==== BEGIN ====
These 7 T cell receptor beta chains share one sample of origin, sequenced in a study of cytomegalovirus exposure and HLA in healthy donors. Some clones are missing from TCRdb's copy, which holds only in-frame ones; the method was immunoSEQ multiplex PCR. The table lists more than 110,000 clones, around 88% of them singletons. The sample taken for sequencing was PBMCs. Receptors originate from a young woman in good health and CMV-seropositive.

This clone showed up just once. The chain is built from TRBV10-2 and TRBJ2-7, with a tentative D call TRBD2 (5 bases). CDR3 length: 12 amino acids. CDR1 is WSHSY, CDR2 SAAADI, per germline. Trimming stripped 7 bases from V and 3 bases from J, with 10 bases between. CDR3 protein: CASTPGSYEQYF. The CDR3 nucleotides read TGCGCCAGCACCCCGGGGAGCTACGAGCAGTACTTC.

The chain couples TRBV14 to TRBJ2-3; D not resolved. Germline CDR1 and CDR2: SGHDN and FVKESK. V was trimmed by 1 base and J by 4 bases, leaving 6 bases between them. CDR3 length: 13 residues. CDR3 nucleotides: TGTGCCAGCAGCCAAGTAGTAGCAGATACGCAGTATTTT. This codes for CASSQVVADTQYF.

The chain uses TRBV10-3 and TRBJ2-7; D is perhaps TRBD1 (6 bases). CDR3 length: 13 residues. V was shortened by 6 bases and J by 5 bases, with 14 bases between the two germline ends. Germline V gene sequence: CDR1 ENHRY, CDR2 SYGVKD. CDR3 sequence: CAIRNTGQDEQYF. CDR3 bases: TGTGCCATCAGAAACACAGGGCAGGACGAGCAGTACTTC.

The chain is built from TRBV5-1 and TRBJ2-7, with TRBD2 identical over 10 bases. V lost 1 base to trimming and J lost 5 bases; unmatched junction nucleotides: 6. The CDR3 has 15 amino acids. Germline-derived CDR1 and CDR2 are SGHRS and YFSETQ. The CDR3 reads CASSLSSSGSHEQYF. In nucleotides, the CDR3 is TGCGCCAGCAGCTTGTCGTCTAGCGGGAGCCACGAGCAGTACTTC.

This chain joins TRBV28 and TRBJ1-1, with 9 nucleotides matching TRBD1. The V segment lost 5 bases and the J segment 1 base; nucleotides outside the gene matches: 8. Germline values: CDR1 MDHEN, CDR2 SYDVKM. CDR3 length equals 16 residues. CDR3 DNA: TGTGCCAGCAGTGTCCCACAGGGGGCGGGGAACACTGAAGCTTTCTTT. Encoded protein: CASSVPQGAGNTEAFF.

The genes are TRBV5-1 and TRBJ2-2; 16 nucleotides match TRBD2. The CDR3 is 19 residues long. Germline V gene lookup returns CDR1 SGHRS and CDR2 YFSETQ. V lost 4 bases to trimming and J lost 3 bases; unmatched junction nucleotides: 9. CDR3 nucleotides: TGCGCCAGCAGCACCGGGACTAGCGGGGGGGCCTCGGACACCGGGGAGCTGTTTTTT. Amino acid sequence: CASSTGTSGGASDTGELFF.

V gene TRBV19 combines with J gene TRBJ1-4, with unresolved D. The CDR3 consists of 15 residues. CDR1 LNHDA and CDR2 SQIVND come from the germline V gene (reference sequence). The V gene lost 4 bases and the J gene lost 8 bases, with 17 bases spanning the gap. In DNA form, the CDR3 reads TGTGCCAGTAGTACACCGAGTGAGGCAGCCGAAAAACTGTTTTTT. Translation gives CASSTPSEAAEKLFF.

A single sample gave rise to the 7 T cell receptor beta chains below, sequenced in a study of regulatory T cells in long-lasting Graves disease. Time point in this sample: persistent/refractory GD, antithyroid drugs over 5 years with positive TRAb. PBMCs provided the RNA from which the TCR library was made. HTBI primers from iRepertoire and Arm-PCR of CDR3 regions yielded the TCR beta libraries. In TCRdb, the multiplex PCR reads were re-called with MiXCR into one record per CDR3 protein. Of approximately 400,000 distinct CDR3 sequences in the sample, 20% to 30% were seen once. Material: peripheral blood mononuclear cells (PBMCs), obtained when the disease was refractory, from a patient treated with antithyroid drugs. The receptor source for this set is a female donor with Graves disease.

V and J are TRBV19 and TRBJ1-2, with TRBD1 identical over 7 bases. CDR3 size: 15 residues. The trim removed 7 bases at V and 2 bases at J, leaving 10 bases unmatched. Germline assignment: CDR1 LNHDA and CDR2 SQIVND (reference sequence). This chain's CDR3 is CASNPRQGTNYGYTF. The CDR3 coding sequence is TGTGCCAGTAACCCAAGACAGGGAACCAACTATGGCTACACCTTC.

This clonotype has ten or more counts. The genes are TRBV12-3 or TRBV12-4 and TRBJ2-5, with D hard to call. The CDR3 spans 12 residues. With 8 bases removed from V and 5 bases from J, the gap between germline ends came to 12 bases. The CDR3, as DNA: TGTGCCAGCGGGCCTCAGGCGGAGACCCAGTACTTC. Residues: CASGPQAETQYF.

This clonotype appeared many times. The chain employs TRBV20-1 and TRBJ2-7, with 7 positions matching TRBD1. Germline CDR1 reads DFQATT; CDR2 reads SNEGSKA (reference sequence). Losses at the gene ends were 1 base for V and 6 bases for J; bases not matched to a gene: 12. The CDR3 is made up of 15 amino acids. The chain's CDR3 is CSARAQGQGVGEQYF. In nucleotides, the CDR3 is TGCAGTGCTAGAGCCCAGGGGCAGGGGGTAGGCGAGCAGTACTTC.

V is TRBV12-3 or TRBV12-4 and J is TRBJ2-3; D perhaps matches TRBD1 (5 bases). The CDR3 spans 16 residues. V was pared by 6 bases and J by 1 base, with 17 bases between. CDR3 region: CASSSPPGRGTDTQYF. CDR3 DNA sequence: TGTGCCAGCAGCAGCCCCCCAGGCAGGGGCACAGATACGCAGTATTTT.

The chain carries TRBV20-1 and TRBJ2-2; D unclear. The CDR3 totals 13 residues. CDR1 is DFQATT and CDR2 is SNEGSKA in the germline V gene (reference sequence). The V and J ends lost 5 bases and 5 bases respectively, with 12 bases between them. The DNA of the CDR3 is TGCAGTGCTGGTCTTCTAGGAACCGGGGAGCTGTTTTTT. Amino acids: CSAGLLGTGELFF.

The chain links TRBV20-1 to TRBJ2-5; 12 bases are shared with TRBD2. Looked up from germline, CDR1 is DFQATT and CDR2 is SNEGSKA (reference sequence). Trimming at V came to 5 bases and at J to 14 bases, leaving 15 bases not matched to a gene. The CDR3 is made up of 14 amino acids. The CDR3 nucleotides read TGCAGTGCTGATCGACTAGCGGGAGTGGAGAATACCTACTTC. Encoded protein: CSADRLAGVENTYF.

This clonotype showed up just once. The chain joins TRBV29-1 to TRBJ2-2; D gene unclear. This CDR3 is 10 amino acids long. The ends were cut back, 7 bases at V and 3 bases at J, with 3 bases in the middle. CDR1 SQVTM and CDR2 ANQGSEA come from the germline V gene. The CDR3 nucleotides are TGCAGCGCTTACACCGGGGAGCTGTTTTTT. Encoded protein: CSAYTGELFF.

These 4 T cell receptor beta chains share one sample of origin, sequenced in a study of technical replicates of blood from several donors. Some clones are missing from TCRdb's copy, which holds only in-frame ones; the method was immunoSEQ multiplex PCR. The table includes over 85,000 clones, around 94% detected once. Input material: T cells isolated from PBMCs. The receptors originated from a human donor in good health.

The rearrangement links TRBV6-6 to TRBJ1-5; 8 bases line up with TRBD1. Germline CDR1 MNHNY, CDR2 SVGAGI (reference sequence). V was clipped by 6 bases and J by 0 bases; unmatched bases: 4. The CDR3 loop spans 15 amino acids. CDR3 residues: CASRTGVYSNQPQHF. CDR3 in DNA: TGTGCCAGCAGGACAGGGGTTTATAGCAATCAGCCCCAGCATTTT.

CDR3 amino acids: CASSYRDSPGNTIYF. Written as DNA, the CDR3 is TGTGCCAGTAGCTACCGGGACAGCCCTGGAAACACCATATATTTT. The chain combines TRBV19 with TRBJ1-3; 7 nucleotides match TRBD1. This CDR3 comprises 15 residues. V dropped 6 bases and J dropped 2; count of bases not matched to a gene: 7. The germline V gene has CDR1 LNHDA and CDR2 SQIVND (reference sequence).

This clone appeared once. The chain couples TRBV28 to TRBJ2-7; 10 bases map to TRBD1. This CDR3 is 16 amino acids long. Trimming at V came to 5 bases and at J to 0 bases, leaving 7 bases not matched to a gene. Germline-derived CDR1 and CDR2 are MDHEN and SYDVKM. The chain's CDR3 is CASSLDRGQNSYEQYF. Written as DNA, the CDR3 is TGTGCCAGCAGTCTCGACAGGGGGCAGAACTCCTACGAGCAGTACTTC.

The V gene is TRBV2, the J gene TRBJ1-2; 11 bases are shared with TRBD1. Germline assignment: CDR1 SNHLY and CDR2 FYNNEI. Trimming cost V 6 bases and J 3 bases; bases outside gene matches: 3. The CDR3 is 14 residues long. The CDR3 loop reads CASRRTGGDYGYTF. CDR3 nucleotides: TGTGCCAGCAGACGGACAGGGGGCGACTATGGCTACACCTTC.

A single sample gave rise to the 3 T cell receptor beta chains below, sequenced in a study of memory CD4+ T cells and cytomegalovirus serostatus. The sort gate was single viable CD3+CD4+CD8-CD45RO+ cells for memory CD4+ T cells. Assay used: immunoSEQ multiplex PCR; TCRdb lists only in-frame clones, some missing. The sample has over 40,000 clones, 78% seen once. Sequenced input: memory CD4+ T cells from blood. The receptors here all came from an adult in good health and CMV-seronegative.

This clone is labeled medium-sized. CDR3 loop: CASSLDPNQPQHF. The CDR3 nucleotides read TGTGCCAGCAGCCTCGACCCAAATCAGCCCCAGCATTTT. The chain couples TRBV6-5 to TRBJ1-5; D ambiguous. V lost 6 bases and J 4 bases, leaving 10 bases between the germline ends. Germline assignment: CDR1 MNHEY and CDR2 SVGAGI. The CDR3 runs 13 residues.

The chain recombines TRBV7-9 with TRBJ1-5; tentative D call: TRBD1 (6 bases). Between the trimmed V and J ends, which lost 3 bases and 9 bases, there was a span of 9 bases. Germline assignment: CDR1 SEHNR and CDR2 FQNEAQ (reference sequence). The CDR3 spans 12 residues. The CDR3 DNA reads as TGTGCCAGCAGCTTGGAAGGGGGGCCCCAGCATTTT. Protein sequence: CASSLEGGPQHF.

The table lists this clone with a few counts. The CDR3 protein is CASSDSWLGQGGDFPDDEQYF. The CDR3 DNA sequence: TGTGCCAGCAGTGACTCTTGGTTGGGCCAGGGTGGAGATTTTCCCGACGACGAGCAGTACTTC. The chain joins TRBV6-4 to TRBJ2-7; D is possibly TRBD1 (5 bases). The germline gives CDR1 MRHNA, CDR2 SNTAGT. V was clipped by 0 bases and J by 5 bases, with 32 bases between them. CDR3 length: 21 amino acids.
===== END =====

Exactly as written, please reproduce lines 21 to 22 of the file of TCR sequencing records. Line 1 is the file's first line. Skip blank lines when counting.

The V gene is TRBV2, the J gene TRBJ1-2; 11 bases are shared with TRBD1. Germline assignment: CDR1 SNHLY and CDR2 FYNNEI. Trimming cost V 6 bases and J 3 bases; bases outside gene matches: 3. The CDR3 is 14 residues long. The CDR3 loop reads CASRRTGGDYGYTF. CDR3 nucleotides: TGTGCCAGCAGACGGACAGGGGGCGACTATGGCTACACCTTC.

A single sample gave rise to the 3 T cell receptor beta chains below, sequenced in a study of memory CD4+ T cells and cytomegalovirus serostatus. The sort gate was single viable CD3+CD4+CD8-CD45RO+ cells for memory CD4+ T cells. Assay used: immunoSEQ multiplex PCR; TCRdb lists only in-frame clones, some missing. The sample has over 40,000 clones, 78% seen once. Sequenced input: memory CD4+ T cells from blood. The receptors here all came from an adult in good health and CMV-seronegative.